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The Geography of the Middle East

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The Geography of the Middle East

The Middle East is a large and diverse geographical area located in southwest Asia and northeast Africa. It extends over 2,000 miles from the Black Sea in the north to the Arabian Sea in the south, and about 1,000 miles from the Mediterranean Sea in the west to the mountains of Iran. The term “Middle East” came into common use in the early twentieth century, but remains loosely defined.

One term sometimes applied to part of this area is “Fertile Crescent,” which was coined by James Henry Breasted in 1914 to refer to the arc of fertile agricultural zones that formed the basis for early civilizations, in what is now Iraq, Syria, Lebanon, and Israel. Scholars studying the ancient past usually use the term “Near East” for this area.

Mountains and deserts divide the Middle East into six zones that are both geographically distinct and have influenced the development and maintenance of cultural traditions through much of the history of the region.

In the first of these zones, the Nile River flows northward through the Sahara Desert from Khartoum in Sudan (where its two major tributaries join), through Egypt, and to the Mediterranean Sea. As a source of water, food, and fertile soil deposited in annual floods as well as a transportation route, it was the ecological basis for ancient Nubian and Egyptian civilization. In the southern part of this region, the broad alluvial plain is broken by six “cataracts”—areas in which the narrow river valley, strong current, islands, and rapids make navigation difficult. The rich mineral resources of the deserts around the Nile, particularly gold, have historically been important to economic development in this area.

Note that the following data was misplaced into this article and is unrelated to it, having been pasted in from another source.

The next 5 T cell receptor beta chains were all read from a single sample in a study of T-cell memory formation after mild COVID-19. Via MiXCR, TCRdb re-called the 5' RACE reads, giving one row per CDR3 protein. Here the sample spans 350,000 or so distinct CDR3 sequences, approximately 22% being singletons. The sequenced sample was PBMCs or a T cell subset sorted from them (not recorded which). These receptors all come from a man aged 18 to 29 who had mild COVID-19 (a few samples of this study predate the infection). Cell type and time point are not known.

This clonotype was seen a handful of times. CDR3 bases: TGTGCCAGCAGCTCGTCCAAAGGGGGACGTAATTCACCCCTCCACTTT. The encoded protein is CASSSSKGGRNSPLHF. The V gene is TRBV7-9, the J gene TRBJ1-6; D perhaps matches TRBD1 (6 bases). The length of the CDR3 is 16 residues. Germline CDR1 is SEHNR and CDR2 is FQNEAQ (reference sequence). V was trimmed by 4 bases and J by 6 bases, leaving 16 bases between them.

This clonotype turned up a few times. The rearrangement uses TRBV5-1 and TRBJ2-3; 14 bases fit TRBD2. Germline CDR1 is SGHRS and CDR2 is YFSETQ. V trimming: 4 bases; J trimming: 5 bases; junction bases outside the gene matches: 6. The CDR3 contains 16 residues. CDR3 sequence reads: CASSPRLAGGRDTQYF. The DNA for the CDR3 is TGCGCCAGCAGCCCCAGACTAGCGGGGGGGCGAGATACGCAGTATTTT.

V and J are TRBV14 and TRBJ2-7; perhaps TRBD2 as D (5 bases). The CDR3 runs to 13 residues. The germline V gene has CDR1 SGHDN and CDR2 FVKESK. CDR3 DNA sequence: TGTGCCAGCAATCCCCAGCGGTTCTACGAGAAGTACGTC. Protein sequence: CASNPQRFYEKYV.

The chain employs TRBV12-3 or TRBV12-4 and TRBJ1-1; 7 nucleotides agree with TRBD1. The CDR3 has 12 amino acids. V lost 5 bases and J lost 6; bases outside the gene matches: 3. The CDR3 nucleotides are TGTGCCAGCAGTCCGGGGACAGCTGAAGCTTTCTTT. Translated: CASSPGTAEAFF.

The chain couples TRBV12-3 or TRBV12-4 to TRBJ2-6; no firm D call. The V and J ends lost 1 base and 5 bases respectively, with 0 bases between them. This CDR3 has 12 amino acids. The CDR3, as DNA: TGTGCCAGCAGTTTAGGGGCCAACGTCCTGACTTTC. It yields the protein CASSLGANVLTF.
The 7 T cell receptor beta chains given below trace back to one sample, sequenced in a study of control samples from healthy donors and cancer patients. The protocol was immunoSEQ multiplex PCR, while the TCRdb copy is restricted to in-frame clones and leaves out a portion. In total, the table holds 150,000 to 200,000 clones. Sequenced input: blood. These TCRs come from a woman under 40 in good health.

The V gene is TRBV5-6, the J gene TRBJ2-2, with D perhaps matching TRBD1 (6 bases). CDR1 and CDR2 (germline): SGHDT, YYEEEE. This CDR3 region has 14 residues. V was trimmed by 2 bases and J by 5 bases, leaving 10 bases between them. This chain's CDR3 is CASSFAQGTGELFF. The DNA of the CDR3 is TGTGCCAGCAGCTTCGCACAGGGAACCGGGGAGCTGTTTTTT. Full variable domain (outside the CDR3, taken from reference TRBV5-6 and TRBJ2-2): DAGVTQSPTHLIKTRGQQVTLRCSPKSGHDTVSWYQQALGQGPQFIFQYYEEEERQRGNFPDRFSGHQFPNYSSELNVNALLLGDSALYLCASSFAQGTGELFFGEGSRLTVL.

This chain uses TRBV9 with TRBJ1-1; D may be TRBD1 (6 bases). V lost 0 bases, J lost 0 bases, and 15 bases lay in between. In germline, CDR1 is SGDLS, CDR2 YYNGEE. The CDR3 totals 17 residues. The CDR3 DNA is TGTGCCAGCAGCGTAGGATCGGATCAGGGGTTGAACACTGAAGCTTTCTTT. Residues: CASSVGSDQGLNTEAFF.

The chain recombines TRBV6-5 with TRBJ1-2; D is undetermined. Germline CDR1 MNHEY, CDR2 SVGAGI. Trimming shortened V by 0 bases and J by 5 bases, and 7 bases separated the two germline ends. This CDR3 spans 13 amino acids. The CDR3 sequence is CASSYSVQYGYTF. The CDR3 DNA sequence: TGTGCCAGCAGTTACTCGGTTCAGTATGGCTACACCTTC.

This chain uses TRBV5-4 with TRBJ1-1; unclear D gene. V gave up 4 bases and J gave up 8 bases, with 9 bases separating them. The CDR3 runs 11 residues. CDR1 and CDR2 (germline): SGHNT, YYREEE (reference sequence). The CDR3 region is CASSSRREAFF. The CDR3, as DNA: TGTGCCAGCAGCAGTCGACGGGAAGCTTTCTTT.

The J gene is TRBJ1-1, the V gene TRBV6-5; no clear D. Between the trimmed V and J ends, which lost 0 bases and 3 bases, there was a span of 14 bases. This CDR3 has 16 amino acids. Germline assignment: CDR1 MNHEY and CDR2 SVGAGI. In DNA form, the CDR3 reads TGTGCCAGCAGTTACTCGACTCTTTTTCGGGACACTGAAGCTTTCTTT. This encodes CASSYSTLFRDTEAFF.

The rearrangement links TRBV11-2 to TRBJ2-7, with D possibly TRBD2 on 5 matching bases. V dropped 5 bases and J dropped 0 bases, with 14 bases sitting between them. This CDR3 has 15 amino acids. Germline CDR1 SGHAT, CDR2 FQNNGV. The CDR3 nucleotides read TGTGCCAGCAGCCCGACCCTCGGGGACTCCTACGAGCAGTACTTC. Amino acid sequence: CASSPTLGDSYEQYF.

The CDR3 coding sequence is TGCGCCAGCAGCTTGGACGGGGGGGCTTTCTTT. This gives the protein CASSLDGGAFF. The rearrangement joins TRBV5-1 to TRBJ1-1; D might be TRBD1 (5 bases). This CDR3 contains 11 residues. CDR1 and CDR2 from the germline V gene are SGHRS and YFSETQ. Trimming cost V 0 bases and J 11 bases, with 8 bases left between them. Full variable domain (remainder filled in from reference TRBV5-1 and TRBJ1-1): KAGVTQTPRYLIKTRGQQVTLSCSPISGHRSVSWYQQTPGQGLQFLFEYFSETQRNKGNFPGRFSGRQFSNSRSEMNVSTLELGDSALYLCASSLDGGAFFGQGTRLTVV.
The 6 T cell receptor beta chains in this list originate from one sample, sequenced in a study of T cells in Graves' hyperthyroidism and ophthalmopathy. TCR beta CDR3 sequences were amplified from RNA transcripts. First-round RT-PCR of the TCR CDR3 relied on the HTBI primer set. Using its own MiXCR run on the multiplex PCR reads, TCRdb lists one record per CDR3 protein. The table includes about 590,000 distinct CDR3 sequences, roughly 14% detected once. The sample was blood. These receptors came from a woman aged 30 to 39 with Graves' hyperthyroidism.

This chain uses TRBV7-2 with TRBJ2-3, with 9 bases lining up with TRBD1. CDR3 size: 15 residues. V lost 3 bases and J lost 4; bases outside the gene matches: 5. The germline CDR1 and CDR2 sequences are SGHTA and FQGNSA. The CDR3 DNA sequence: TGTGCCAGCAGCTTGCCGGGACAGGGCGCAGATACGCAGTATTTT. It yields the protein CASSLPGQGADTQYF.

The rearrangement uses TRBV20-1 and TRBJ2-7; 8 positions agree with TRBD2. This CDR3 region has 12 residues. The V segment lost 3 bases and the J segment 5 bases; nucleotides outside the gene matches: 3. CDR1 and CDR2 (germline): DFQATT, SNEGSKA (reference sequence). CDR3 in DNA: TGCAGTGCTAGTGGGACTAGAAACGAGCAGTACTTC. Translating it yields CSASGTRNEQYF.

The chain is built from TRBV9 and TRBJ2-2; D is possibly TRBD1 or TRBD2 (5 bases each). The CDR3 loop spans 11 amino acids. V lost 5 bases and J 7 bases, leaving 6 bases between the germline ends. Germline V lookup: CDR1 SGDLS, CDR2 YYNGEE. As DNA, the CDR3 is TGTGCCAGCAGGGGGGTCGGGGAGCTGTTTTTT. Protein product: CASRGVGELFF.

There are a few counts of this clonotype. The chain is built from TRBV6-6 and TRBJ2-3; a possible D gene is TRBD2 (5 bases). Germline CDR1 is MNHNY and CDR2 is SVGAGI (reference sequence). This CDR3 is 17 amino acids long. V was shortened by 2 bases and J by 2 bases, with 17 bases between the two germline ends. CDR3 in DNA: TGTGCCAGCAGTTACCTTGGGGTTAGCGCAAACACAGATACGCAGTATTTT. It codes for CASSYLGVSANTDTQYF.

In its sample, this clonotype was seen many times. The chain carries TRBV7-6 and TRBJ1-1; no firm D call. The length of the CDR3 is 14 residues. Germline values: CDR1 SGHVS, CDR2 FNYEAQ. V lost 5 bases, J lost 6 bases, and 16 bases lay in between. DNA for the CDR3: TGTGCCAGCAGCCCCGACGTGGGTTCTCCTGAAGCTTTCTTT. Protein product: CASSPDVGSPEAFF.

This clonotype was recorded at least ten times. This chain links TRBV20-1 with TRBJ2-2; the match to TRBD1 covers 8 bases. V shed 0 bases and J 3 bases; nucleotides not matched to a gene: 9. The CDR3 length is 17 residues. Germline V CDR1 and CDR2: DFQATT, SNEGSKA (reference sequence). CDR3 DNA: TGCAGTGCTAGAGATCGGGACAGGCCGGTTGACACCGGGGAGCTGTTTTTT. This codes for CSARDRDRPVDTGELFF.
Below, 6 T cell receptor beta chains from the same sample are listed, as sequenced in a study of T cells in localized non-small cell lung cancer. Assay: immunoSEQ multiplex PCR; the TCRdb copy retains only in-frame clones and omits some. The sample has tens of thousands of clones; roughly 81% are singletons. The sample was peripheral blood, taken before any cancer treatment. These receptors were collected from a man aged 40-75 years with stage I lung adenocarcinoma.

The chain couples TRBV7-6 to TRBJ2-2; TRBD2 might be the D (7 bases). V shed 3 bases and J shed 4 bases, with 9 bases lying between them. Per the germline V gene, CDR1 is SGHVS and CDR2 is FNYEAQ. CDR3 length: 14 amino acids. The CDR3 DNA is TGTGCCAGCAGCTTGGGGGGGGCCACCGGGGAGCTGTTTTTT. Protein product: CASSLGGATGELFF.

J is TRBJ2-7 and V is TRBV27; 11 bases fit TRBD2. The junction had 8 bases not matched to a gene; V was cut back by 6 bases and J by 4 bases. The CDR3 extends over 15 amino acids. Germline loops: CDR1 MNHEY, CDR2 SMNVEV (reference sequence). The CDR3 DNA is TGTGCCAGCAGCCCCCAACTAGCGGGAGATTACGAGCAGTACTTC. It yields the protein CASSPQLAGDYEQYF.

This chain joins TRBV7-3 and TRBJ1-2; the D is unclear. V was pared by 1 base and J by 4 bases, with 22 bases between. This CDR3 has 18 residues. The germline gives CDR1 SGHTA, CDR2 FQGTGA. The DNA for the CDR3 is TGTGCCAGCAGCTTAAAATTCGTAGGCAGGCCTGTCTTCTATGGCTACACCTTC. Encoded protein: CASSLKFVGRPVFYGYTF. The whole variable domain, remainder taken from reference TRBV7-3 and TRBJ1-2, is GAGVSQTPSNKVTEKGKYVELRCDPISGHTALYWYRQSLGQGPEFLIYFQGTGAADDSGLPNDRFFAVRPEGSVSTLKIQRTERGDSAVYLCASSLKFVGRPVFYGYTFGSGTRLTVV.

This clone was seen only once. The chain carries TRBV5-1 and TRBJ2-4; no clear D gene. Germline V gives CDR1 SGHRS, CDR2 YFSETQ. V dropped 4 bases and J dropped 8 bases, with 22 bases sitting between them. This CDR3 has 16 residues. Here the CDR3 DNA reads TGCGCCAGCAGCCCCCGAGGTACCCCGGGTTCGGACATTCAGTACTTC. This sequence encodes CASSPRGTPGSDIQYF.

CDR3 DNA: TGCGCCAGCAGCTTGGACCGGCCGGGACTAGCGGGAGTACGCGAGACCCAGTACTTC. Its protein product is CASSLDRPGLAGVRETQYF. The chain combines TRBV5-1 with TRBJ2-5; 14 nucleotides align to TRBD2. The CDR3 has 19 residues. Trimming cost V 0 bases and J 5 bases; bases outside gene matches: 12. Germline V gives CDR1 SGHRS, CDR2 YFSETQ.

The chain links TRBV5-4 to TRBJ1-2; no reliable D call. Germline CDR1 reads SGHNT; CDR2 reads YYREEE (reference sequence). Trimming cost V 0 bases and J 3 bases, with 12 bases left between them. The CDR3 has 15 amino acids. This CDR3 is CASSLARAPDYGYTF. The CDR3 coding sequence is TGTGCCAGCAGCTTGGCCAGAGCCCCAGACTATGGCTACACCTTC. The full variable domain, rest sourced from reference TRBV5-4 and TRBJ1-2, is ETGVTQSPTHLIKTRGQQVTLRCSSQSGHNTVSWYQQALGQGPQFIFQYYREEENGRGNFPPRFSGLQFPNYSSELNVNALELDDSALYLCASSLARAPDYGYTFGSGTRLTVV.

East of the Nile Valley, across the Eastern Desert and the Sinai Peninsula, is the eastern Mediterranean coastal plain, which has historically been connected with mountains and river valleys that run parallel to it. Comprising the modern countries of Israel, Lebanon, and western Syria, as well as parts of Jordan and Turkey, this region is sometimes called the Levant (after the French term for “rising,” here referring to the rising sun). Located in the Mediterranean climatic zone with rich agricultural land and relatively abundant rainfall, and having easy access to land and sea routes, the Levant has always been a cultural crossroads and has frequently been conquered. Among the first areas to develop agriculture (as far back as 11,000 BCE), ancient cultures that developed in this region include Canaanite, Amorite, Israelite, and Phoenician.

The Levant is bordered on the north by the Taurus Mountains reaching up to 12,000 feet in elevation, which separate the Levant from the Anatolian plateau in modern Turkey. The Anatolian plateau is a relatively isolated but fertile agricultural zone, and the Taurus Mountains are rich in metals and minerals—they were known as the “silver mountain” in some ancient texts, but copper was even more abundantly available. The western coast of Turkey had closer contact with cultures of Greece and the Aegean Sea than with the rest of the Middle East through much of its early history. Ancient cultures in Anatolia included the Hittite empire and a Hurrian-speaking population.